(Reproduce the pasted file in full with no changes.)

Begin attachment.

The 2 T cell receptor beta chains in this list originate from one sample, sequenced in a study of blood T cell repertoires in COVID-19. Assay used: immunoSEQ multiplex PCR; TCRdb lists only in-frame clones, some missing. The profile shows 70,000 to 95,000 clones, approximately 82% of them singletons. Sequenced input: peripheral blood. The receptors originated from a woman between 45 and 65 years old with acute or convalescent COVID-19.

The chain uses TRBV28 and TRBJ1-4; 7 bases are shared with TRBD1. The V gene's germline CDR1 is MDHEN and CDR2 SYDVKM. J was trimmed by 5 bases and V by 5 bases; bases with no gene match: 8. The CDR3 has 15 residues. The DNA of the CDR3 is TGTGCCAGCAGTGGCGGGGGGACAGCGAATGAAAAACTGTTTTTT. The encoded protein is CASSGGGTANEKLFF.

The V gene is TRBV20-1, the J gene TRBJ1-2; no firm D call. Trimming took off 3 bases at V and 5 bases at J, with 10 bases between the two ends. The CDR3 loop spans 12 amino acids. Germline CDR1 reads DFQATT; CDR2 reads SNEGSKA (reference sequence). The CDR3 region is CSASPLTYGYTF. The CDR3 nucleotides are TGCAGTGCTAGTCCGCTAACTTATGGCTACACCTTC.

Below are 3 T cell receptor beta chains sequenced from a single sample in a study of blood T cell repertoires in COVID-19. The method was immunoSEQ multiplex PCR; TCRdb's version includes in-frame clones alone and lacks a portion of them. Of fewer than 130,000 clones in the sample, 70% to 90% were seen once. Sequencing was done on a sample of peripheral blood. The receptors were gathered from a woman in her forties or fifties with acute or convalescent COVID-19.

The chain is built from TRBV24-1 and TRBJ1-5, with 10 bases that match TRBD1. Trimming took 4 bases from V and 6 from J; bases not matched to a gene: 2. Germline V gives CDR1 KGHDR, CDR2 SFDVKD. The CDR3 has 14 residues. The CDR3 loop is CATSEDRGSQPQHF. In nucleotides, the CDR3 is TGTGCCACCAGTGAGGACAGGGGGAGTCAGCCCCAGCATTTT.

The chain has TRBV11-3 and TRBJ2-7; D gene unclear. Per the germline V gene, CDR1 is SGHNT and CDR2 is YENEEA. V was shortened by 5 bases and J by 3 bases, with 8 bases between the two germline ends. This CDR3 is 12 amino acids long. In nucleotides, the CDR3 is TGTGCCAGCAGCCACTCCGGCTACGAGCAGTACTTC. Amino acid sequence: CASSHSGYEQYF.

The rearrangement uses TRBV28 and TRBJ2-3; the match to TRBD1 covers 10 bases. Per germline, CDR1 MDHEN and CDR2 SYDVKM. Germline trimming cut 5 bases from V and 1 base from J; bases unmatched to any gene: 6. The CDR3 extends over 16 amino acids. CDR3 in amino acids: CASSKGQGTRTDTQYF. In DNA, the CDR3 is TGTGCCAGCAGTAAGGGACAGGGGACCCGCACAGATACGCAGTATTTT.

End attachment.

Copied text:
The 2 T cell receptor beta chains in this list originate from one sample, sequenced in a study of blood T cell repertoires in COVID-19. Assay used: immunoSEQ multiplex PCR; TCRdb lists only in-frame clones, some missing. The profile shows 70,000 to 95,000 clones, approximately 82% of them singletons. Sequenced input: peripheral blood. The receptors originated from a woman between 45 and 65 years old with acute or convalescent COVID-19.

The chain uses TRBV28 and TRBJ1-4; 7 bases are shared with TRBD1. The V gene's germline CDR1 is MDHEN and CDR2 SYDVKM. J was trimmed by 5 bases and V by 5 bases; bases with no gene match: 8. The CDR3 has 15 residues. The DNA of the CDR3 is TGTGCCAGCAGTGGCGGGGGGACAGCGAATGAAAAACTGTTTTTT. The encoded protein is CASSGGGTANEKLFF.

The V gene is TRBV20-1, the J gene TRBJ1-2; no firm D call. Trimming took off 3 bases at V and 5 bases at J, with 10 bases between the two ends. The CDR3 loop spans 12 amino acids. Germline CDR1 reads DFQATT; CDR2 reads SNEGSKA (reference sequence). The CDR3 region is CSASPLTYGYTF. The CDR3 nucleotides are TGCAGTGCTAGTCCGCTAACTTATGGCTACACCTTC.

Below are 3 T cell receptor beta chains sequenced from a single sample in a study of blood T cell repertoires in COVID-19. The method was immunoSEQ multiplex PCR; TCRdb's version includes in-frame clones alone and lacks a portion of them. Of fewer than 130,000 clones in the sample, 70% to 90% were seen once. Sequencing was done on a sample of peripheral blood. The receptors were gathered from a woman in her forties or fifties with acute or convalescent COVID-19.

The chain is built from TRBV24-1 and TRBJ1-5, with 10 bases that match TRBD1. Trimming took 4 bases from V and 6 from J; bases not matched to a gene: 2. Germline V gives CDR1 KGHDR, CDR2 SFDVKD. The CDR3 has 14 residues. The CDR3 loop is CATSEDRGSQPQHF. In nucleotides, the CDR3 is TGTGCCACCAGTGAGGACAGGGGGAGTCAGCCCCAGCATTTT.

The chain has TRBV11-3 and TRBJ2-7; D gene unclear. Per the germline V gene, CDR1 is SGHNT and CDR2 is YENEEA. V was shortened by 5 bases and J by 3 bases, with 8 bases between the two germline ends. This CDR3 is 12 amino acids long. In nucleotides, the CDR3 is TGTGCCAGCAGCCACTCCGGCTACGAGCAGTACTTC. Amino acid sequence: CASSHSGYEQYF.

The rearrangement uses TRBV28 and TRBJ2-3; the match to TRBD1 covers 10 bases. Per germline, CDR1 MDHEN and CDR2 SYDVKM. Germline trimming cut 5 bases from V and 1 base from J; bases unmatched to any gene: 6. The CDR3 extends over 16 amino acids. CDR3 in amino acids: CASSKGQGTRTDTQYF. In DNA, the CDR3 is TGTGCCAGCAGTAAGGGACAGGGGACCCGCACAGATACGCAGTATTTT.